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Literacy for Children with Combined Vision and Hearing Loss


Browder, D. M., Courtade-Little, G. R., Wakeman, S., & Rickelman, R. (2006). From sight words to emergent literacy.  In D. Browder & F. Spooner (Eds.), Teaching reading, math, and science to students with significant cognitive disabilities (pp. 63-91). Baltimore, MD: Brookes Publishing.

Browder, D. M., Wakeman, S. Y., Spooner, F., Ahlgrim-Delzell, L., & Algozzine, B. (2006). Research on reading instruction for individuals with significant cognitive disabilities. Exceptional Children, 72, 392-408.

Bruce, S., Randall, A., & Birge, B. (2008). Colby's Growth to Language and Literacy: The Achievements of a Child who is Congenitally Deafblind. TEACHING Exceptional Children Plus, 5(2), 2-12

Chen, D. and J. Downing (2006). Tactile strategies for children who have visual impairments and multiple disabilities. New York, NY: AFB Press.

Day, J. N., A. P. McDonnell, et al. (2005). Enhancing Emergent Literacy Skills in Inclusive Preschools for Young Children with Visual Impairments. Young Exceptional Children 9(1): 20-28.

Downing, J. (2005). Teaching literacy to students with significant disabilities: Strategies for the K-12 inclusive classroom. Thousand Oaks, CA: Corwin Press.

Durando, J. (2008). A survey on literacy instruction for students with multiple disabilities. Journal of Visual Impairment & Blindness 102(1) 40-45.

Erickson, K. A. and D. Hatton (2007). Expanding Understanding of Emergent Literacy: Empirical Support for a New Framework. Journal of Visual Impairment & Blindness 101(5): 261-277.

Erickson, K. A. and D. Hatton, et al. (2007). Literacy in Early Intervention for Children with Visual Impairments: Insights from Individual Cases. Journal of Visual Impairment & Blindness 101(2): 80-95.

Erickson, K. A et al. (2005). Toward positive literacy outcomes for students with significant developmental disabilities. Assistive Technology Outcomes and Benefits 2(1): 45-54.

Ferreri, A. J. (2009). Including Matthew: Assessment-guided differentiated literacy instruction. TEACHING Exceptional Children Plus, 5(3) Article 3. Retrieved from

Gale, E. and B. Schick (2008). Symbol-infused joint attention and language use in mothers with deaf and hearing toddlers. American Annals of the Deaf 153(5): 484-503.

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Gunn, B. K., Simmons, D. C., & Kameenui, E.J. (1995). Emergent literacy: A synthesis of the research. Eugene, OR: The National Center to Improve the Tools of Educators.

Kaderavek, J. N. and L. A. Pakulski (2007). Mother-Child Story Book Interactions: Literacy Orientation or Pre-Schoolers with Hearing Impairment. Journal of Early Childhood Literacy 7(1): 49-72.

Kaderavek, J. N. and P. Rabidoux (2004). Interactive to Independent Literacy: A Model for Designing Literacy Goals for Children with Atypical Communication. Reading & Writing Quarterly 20: 237-260. 

Kliewer, C. (2008). Joining the Literacy Flow: Fostering Symbol and Written Language Learning in Young Children with Significant Developmental Disabilities through the Four Currents of Literacy. Research & Practice for Persons with Severe Disabilities 33(3): 103-121.

Koppenhaver, D. A. and K. A. Erickson (2003). Natural Emergent Literacy Supports for Preschoolers with Autism and Severe Communication Impairments. Topics in Language Disorders 23(4): 283-292.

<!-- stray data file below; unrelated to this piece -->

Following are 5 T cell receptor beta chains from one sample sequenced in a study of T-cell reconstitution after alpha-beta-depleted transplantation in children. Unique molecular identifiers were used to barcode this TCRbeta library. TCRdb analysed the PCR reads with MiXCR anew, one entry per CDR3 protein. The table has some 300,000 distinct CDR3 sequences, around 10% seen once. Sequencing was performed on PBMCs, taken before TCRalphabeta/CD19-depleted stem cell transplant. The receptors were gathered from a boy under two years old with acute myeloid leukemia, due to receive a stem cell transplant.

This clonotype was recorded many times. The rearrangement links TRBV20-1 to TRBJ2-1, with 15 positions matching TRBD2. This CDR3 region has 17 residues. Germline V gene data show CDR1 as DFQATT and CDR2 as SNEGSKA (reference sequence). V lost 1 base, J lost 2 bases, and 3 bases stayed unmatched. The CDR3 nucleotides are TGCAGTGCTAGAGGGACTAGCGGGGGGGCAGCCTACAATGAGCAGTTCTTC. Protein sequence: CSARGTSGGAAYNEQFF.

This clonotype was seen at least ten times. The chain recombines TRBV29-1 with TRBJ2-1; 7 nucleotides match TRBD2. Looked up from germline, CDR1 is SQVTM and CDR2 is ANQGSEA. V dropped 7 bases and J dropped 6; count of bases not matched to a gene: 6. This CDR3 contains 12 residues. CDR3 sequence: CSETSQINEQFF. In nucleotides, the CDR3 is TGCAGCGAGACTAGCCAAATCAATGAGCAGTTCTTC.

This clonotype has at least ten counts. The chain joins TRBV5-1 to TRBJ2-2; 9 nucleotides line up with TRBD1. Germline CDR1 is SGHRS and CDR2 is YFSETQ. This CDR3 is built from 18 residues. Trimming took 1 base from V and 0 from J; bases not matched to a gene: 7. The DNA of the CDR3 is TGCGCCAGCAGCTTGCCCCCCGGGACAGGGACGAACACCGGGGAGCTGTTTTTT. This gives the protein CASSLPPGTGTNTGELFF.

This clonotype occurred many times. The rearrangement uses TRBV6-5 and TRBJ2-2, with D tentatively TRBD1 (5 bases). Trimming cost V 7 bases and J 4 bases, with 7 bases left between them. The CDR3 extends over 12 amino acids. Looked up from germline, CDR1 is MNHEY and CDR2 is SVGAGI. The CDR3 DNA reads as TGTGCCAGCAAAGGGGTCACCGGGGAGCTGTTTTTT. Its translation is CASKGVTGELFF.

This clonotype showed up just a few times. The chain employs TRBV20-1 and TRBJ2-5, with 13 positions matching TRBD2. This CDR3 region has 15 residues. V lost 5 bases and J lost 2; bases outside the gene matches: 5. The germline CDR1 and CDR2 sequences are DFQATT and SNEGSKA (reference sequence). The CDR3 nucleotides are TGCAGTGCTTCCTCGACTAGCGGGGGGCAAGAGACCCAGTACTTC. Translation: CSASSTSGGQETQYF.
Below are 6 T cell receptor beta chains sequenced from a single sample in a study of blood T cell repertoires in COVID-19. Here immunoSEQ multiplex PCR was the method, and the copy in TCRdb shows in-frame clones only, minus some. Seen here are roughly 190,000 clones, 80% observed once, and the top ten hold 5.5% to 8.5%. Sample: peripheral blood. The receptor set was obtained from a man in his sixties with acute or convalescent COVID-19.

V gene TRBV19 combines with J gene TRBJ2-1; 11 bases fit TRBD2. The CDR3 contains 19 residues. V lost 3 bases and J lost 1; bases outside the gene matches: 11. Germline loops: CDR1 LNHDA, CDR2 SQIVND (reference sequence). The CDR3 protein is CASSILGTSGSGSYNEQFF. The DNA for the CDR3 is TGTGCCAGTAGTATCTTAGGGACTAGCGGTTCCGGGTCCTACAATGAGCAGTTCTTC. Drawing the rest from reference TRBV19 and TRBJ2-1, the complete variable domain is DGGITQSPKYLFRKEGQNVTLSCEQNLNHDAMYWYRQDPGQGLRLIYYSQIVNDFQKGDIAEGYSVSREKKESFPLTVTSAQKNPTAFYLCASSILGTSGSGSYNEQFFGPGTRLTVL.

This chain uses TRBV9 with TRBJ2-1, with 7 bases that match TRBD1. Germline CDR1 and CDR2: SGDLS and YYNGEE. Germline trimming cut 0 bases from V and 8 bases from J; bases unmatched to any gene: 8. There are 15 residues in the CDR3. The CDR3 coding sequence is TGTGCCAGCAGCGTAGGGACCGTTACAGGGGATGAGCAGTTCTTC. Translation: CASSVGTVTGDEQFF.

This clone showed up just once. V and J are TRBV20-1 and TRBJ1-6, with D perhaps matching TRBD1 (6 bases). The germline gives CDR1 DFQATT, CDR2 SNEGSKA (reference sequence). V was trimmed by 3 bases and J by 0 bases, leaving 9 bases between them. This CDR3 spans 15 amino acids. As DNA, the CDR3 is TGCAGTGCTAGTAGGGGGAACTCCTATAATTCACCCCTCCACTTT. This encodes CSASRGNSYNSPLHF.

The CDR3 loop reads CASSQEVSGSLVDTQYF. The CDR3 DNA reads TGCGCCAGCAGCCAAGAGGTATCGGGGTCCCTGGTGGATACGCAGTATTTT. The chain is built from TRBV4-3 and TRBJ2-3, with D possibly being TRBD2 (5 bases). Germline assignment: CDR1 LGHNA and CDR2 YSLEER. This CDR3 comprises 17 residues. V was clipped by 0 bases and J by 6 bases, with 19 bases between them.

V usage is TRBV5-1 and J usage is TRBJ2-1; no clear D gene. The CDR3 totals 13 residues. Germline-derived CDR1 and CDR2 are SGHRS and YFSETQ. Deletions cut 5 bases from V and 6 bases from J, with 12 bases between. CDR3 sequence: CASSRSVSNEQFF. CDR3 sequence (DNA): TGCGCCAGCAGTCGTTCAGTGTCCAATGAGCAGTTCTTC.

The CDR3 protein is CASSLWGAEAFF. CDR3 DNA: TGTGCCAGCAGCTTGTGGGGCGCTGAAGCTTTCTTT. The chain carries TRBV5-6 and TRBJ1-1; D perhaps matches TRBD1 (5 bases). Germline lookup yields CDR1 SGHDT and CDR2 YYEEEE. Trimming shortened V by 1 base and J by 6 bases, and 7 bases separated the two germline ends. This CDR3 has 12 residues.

McKenzie, A. R. (2009). Emergent Literacy Supports for Students Who Are Deaf-Blind or Have Visual and Multiple Impairments:  A Multiple-case study. Journal of Visual Impairment & Blindness 103(5): 291-302.

Mims, P. J., Hudson, M. E., & Browder, D. M. (2012). Using read-alouds of grade-level biographies and systematic prompting to promote comprehension for students with moderate and severe developmental disabilities. Focus on Autism and Other Developmental Disabilities, 27, 67-80

National Institute of Child Health and Human Development. (2000). Report of the National Reading Panel. Teaching children to read: An evidence-based assessment of the scientific research literature on reading and its implications for reading instruction (NIH Publication No. 00-4769). Washington, DC: U.S. Government Printing Office.

National Institute of Child Health and Human Development. (2001). Putting reading first: The research building blocks for teaching children to read: An evidence-based assessment of the scientific research literature on reading and its implications for reading instruction. Washington, DC: U.S. Government Printing Office.

Otaiba, S. A., S. Lewis, et al. (2009). Home Literacy Environments of Young Children with Down Syndrome. Remedial & Special Education 30(2): 96-107.

Pakulski, L. A. and J. N. Kaderavek (2004). Facilitating Literacy Using Experience Books: A Case Study of Two Children with Hearing Loss. Communication Disorders Quarterly 25(4): 179-188. 

Parker, A.T. & Pogrund R.L. (2009). Literacy research for student with visual impairments and additional disabilities: An exploration of relevant studies. Journal of Visual Impairments and Blindness. 103 (10), 635-648. 

Public Schools of North Carolina (2004). Stages of literacy development. Standard Course of Study, Language Arts. Retrieved from State Board of Education, Department of Public Instruction.

Teale, W. H. and E. Sulzby. (1986). Emergent Literacy as a Perspective for Examining How Young Children Become Writers and Readers. In Emergent Literacy: Writing and Reading. Teale & Sulzby (Eds.) Norwood, NJ: Ablex Publishing.

Vukelich, C., J. Christie and B. Enz (2008). Helping young children learn language and literacy: Birth through Kindergarten. Boston, MA: Pearson Education, Allyn & Bacon.

Wright, S. and J. M. Stratton (2007). On the Way to Literacy: Early Experiences for Children with Visual Impairments. (2nd ed.), Louisville, KY: American Printing House for the Blind.